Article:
#APoemADay: ‘My Name Is Hiwot’ – Hiwot Adilow

Hiwot_Graydon SchwartzPhotography: Graydon Schwartz

My Name Is Hiwot
I’m tired of people asking me to smooth my name out for them.
They want me to bury it in the English
so that they can understand.
I will not accommodate the word for mouth.
I will not break my name
so your lazy English can sleep its tongue on top.
Fix your lips around it.

No, you can’t give me a stupid nickname to replace this gift of five letters.
Try to pronounce it
before you write me off as
‘Little One’,
‘Afro’,
‘The Ethiopian girl’
or any other poor excuse for a name you baptise me with
in your weakness.

My name is insulted that you won’t speak it.
My name is a jealous god.
I kneel my English down every day
and offer my begging and broken Amharic
to be accepted by this lord from my parents’ country.
This is my religion.
You are tainting it.

Every time you call me something else
you break it and kick it.
You really think that you’re being clever by turning my name into a cackle?
He-what?
He-why?
He-when-how?
He-when-who?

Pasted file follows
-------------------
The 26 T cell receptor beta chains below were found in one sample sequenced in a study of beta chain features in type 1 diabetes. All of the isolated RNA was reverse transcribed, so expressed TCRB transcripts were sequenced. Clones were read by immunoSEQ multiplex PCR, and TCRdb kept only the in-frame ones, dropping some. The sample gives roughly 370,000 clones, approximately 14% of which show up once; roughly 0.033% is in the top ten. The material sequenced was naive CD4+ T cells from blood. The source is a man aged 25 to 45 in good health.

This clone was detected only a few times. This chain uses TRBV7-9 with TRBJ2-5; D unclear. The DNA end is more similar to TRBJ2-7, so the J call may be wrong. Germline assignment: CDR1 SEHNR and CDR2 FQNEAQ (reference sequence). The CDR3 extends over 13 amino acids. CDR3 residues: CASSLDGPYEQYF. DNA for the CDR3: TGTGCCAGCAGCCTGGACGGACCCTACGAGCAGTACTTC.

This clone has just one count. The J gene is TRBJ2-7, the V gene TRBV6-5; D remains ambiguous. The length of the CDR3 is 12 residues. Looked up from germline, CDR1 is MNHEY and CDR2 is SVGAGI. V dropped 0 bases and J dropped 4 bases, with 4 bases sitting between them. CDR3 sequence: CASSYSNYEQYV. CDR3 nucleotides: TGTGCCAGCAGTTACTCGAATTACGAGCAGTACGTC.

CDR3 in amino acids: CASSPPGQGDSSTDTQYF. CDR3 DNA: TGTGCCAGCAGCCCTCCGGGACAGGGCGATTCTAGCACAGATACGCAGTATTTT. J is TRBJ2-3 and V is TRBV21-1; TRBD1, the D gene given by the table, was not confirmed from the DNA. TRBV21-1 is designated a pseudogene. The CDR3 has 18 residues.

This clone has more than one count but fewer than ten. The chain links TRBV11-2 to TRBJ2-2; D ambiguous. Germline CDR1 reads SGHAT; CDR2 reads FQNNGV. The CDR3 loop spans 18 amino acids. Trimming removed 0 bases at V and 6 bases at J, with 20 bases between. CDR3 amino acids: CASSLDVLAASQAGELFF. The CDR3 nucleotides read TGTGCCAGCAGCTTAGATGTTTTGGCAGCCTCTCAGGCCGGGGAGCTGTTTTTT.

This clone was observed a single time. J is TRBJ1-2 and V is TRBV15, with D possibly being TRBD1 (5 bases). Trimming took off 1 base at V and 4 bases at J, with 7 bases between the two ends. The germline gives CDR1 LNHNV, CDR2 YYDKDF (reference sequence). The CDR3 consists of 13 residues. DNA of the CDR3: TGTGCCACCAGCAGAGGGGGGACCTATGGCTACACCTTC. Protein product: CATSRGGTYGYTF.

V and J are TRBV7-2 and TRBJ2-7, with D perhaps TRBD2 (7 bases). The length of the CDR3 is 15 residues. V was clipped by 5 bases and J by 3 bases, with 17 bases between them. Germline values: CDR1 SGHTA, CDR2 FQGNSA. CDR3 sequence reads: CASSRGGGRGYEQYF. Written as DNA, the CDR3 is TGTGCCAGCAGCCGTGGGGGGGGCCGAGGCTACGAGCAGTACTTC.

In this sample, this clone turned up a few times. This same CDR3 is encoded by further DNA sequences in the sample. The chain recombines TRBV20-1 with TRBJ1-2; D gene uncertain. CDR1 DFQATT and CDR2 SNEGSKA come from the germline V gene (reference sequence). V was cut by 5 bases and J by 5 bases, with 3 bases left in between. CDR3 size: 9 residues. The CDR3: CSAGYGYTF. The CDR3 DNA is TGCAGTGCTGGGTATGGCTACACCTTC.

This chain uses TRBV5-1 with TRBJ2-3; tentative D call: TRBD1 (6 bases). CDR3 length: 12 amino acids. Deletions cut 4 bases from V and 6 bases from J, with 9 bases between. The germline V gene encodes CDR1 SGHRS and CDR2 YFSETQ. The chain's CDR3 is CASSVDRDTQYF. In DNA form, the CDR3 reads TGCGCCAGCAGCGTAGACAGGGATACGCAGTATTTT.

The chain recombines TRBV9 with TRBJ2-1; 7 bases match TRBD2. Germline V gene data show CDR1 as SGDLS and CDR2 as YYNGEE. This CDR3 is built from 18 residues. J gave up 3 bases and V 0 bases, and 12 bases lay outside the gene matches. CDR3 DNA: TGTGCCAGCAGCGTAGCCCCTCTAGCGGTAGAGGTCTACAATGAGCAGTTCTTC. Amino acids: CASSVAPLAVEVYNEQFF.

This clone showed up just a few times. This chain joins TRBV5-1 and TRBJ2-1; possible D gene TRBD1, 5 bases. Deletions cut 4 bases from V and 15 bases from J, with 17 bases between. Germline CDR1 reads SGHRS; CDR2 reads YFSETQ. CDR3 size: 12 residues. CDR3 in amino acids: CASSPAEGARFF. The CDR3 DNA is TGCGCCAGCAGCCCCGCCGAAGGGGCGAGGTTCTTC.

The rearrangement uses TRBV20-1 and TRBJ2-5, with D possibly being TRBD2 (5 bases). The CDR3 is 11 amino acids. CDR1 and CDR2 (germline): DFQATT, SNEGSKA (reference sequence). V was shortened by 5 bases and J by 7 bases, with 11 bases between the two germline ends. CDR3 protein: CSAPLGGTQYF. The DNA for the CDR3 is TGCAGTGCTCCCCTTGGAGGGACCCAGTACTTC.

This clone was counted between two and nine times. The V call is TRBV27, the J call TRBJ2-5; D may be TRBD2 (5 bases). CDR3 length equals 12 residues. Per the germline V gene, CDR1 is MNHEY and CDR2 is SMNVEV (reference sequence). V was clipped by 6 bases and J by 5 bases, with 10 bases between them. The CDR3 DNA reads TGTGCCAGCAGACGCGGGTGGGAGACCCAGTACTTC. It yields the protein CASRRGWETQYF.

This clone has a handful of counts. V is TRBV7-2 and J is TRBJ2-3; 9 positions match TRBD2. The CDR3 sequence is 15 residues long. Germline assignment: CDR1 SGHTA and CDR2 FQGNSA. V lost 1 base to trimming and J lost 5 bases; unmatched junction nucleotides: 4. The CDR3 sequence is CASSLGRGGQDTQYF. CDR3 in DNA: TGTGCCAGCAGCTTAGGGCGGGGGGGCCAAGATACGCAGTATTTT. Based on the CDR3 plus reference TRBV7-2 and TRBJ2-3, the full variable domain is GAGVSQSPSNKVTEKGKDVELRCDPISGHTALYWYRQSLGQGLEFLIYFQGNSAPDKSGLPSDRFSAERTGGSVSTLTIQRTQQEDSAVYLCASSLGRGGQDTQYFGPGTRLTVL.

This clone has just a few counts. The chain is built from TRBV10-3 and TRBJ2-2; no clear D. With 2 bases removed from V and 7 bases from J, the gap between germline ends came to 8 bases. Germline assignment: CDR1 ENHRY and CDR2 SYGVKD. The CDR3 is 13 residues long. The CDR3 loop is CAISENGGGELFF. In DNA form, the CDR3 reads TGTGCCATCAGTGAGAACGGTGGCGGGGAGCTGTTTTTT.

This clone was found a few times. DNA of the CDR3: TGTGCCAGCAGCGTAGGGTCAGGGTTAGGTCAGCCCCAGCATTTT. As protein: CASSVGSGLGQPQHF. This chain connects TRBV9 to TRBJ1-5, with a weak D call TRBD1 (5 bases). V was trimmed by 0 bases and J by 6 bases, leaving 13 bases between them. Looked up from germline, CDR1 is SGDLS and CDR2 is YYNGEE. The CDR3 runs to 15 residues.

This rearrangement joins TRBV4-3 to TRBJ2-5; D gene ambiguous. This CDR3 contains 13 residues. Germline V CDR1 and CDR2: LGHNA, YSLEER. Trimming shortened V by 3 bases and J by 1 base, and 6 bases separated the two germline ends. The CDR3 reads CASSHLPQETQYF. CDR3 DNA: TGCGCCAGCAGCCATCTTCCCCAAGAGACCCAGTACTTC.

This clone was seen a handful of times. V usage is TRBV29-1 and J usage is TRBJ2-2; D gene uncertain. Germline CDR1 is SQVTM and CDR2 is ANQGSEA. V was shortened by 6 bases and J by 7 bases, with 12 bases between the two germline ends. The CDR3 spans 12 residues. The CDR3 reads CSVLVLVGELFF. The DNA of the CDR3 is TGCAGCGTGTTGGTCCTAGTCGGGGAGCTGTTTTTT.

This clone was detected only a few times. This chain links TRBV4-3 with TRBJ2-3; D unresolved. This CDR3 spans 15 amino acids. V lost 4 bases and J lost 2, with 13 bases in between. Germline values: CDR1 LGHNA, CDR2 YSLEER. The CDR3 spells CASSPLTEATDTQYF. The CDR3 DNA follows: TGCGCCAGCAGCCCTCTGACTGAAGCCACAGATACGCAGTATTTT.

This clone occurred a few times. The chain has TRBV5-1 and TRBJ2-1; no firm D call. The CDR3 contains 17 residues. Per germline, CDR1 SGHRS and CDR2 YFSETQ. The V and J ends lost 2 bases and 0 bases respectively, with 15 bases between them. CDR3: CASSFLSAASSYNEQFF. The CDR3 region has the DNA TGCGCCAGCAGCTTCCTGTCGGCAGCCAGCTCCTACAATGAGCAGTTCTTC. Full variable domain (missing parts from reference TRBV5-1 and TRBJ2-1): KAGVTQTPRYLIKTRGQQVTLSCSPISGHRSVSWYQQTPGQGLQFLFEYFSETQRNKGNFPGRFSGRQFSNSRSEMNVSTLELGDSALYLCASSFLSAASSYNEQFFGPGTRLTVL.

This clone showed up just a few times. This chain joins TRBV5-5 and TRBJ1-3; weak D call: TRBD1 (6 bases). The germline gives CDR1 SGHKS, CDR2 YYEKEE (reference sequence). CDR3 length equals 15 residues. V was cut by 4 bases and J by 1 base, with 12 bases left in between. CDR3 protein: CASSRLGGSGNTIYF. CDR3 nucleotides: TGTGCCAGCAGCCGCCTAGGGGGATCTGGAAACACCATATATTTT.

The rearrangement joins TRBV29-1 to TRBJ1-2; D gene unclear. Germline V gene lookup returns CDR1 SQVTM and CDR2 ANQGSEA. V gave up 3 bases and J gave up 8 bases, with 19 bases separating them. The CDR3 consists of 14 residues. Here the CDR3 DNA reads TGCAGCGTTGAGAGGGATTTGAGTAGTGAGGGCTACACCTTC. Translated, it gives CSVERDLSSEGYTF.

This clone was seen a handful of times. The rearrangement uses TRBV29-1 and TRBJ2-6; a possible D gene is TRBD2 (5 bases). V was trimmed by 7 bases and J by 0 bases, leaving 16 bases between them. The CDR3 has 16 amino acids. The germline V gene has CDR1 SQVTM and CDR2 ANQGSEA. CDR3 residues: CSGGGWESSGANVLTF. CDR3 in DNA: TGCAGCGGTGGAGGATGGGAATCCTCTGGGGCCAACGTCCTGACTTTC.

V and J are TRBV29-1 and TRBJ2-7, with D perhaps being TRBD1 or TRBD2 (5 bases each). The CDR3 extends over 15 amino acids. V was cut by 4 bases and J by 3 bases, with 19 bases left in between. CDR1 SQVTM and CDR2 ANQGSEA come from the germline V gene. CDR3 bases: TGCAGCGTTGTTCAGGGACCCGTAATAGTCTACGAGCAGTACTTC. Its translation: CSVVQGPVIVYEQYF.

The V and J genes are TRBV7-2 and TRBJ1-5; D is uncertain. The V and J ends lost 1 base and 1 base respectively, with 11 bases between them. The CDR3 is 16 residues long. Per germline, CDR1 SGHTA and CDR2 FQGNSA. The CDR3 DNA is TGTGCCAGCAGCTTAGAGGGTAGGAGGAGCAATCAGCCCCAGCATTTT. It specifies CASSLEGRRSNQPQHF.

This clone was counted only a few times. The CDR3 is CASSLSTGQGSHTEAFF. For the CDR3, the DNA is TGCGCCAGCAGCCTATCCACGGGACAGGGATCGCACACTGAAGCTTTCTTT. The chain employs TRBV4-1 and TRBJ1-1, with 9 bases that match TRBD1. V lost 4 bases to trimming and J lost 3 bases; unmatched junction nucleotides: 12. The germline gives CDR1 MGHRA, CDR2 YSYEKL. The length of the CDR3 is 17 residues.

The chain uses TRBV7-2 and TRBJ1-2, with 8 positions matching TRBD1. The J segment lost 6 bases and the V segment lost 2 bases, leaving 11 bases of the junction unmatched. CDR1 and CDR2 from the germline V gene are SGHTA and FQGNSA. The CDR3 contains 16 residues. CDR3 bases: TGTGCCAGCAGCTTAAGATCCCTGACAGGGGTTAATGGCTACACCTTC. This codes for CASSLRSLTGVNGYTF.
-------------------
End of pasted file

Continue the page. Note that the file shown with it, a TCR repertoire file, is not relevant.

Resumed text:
He-get-what?
My name is not a joke

This is more than wind and the clap of a consonant.
My father handed me this heavy burden of five letters
decades before I was born.
With letters,
he tried to snatch his Ethiopia back from the middle of a red terror.
He tried to overthrow a fascist.
He was thrown into prison, ran out of his home.

My name is a frantic attempt to save a country
To preserve a legend
The only line I have leading me to a place
I’ve never been
It’s a boat,
a plane,
a vessel carrying me to an Earth I’ve never felt.
I steep myself closer and closer to Ethiopia
by wrapping myself in this name.
This is my country in ink.

My name is a signature at the end of the last letter before the army comes.
It’s the only music left in the midst of torture and fear.
It’s the air that filled my father’s lungs when he was released from prison.
The inhale that ushers in a new beginning.

My name is a poem
My father wrote it over
and over
and over again.
It’s the lullaby that sends his home-sickness to bed.

I refuse to break myself into dust
For people too weak to carry my name in their mouths
Take two syllables of your time to pronounce this song of mine
It means life.

You shouldn’t treat a breath as carelessly as this .
Cradle my name between your lips
as delicately as it deserves.

It’s Hiwot.
Say it right.

About Hiwot Adilow
Hiwot Adilow is a writer from Philadelphia, a First Wave Scholar at the University of Wisconsin-Madison, and an alum of the Philly Youth Poetry Movement. Her poetry has been featured on CNN, NPR, and Wisconsin Public Television.

Visit our website every day in May for our #APoemADay series to celebrate Africa Month.

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